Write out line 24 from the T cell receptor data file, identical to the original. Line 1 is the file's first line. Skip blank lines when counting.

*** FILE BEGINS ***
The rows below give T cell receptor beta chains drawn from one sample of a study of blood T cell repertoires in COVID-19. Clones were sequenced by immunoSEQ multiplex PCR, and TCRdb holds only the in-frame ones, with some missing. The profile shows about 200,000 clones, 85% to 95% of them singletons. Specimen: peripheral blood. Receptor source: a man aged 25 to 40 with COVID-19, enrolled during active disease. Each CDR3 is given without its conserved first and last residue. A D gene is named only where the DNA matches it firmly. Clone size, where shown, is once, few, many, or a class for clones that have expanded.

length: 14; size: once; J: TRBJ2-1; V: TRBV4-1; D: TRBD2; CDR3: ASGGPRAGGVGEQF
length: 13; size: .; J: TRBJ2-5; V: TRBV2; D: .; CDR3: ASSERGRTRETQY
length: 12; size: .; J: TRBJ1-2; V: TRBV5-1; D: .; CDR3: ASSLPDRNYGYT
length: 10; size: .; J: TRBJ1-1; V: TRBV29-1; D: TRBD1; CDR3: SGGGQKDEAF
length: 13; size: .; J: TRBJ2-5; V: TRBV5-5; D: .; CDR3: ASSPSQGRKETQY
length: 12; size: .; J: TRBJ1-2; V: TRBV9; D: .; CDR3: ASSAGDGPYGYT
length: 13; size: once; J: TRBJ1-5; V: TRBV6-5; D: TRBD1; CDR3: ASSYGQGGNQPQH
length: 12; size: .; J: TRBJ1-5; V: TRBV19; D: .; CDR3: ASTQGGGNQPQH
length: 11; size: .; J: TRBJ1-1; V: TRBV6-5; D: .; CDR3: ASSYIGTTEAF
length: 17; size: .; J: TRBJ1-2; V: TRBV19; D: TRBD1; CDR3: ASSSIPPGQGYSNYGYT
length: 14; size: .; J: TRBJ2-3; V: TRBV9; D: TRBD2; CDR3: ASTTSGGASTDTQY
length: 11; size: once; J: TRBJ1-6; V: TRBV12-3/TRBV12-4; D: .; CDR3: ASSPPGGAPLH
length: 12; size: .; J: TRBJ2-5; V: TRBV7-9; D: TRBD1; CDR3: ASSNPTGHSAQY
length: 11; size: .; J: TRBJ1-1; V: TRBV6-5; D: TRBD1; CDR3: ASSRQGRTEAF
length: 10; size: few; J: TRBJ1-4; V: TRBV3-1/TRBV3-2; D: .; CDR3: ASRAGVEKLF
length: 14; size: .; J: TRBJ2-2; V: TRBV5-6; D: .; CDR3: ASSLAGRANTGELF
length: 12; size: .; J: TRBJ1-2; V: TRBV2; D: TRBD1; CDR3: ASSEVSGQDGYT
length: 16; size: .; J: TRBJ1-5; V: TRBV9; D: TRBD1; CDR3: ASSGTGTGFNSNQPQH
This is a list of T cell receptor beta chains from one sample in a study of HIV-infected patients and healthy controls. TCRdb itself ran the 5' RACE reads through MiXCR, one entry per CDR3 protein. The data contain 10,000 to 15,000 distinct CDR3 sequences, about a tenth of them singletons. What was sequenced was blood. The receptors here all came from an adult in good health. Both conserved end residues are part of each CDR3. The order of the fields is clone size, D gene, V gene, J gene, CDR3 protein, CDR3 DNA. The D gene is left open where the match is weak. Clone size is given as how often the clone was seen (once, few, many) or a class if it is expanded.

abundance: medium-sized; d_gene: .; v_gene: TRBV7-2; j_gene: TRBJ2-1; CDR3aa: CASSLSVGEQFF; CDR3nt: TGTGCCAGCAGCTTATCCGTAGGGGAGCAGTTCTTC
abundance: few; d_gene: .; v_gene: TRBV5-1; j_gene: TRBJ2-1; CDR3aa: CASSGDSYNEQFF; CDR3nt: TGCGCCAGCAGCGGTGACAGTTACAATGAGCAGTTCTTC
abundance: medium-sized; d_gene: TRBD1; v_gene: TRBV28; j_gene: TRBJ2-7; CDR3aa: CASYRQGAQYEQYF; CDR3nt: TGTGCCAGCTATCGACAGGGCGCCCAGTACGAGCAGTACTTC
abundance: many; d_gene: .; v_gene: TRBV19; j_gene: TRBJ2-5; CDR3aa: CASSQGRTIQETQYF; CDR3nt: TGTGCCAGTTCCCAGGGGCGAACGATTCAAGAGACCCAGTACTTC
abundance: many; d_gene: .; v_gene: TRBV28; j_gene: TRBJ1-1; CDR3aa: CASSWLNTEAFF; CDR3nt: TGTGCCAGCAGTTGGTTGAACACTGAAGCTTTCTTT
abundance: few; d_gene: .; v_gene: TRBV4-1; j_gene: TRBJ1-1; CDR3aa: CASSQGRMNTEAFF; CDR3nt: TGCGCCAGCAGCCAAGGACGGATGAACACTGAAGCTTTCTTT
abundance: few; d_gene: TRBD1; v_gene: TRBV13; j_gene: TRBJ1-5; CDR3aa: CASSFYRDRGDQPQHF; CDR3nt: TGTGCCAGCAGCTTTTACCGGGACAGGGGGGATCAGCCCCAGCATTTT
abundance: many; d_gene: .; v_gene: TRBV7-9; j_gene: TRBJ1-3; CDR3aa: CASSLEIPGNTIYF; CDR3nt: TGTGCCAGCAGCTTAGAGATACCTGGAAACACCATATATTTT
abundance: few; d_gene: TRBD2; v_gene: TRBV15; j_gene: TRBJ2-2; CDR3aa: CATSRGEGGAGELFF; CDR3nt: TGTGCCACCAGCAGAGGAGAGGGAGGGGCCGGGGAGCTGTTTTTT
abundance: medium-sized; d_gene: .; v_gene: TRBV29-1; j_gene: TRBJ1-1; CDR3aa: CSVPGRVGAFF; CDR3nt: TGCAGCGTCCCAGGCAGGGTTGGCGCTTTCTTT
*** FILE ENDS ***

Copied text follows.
abundance: many; d_gene: .; v_gene: TRBV19; j_gene: TRBJ2-5; CDR3aa: CASSQGRTIQETQYF; CDR3nt: TGTGCCAGTTCCCAGGGGCGAACGATTCAAGAGACCCAGTACTTC